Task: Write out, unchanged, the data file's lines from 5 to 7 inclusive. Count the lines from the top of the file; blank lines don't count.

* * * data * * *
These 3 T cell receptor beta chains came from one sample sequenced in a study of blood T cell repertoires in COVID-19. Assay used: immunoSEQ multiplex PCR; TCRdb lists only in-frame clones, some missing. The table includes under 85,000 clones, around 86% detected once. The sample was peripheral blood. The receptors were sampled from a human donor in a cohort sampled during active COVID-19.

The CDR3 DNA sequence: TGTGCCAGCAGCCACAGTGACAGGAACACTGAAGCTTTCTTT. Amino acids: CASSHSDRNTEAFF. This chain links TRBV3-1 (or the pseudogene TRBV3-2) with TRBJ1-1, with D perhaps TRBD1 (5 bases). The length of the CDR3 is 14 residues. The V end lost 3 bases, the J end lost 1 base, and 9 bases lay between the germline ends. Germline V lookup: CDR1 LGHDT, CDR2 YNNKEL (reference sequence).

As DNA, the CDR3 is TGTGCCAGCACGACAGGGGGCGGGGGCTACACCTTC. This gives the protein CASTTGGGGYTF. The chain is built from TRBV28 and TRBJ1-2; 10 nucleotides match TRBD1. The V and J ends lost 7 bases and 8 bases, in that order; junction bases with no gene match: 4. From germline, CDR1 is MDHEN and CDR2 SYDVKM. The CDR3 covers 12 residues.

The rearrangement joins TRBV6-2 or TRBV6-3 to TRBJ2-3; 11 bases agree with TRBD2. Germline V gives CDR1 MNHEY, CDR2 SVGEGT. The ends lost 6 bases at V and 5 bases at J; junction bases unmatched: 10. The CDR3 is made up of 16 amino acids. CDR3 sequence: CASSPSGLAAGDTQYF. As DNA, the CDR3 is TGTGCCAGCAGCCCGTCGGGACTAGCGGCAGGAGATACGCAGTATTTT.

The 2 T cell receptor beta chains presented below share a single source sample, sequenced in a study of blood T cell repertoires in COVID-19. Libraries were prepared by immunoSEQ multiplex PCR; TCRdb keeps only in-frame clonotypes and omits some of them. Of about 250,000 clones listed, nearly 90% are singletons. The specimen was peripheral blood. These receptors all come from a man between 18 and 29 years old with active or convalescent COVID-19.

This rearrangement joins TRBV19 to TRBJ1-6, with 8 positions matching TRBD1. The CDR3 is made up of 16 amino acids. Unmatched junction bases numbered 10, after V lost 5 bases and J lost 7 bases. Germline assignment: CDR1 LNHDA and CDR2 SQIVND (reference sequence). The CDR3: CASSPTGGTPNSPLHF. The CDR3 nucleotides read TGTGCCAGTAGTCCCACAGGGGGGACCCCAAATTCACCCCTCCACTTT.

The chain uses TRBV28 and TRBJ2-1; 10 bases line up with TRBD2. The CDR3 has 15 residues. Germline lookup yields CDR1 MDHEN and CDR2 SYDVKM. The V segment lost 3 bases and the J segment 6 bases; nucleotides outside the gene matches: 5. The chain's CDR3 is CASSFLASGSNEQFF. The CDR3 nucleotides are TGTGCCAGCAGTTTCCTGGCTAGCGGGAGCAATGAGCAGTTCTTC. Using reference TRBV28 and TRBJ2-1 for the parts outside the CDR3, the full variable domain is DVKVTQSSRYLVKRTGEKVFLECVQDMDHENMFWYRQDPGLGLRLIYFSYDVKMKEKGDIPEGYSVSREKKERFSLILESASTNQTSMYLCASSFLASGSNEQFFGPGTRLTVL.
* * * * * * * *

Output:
The 2 T cell receptor beta chains presented below share a single source sample, sequenced in a study of blood T cell repertoires in COVID-19. Libraries were prepared by immunoSEQ multiplex PCR; TCRdb keeps only in-frame clonotypes and omits some of them. Of about 250,000 clones listed, nearly 90% are singletons. The specimen was peripheral blood. These receptors all come from a man between 18 and 29 years old with active or convalescent COVID-19.

This rearrangement joins TRBV19 to TRBJ1-6, with 8 positions matching TRBD1. The CDR3 is made up of 16 amino acids. Unmatched junction bases numbered 10, after V lost 5 bases and J lost 7 bases. Germline assignment: CDR1 LNHDA and CDR2 SQIVND (reference sequence). The CDR3: CASSPTGGTPNSPLHF. The CDR3 nucleotides read TGTGCCAGTAGTCCCACAGGGGGGACCCCAAATTCACCCCTCCACTTT.

The chain uses TRBV28 and TRBJ2-1; 10 bases line up with TRBD2. The CDR3 has 15 residues. Germline lookup yields CDR1 MDHEN and CDR2 SYDVKM. The V segment lost 3 bases and the J segment 6 bases; nucleotides outside the gene matches: 5. The chain's CDR3 is CASSFLASGSNEQFF. The CDR3 nucleotides are TGTGCCAGCAGTTTCCTGGCTAGCGGGAGCAATGAGCAGTTCTTC. Using reference TRBV28 and TRBJ2-1 for the parts outside the CDR3, the full variable domain is DVKVTQSSRYLVKRTGEKVFLECVQDMDHENMFWYRQDPGLGLRLIYFSYDVKMKEKGDIPEGYSVSREKKERFSLILESASTNQTSMYLCASSFLASGSNEQFFGPGTRLTVL.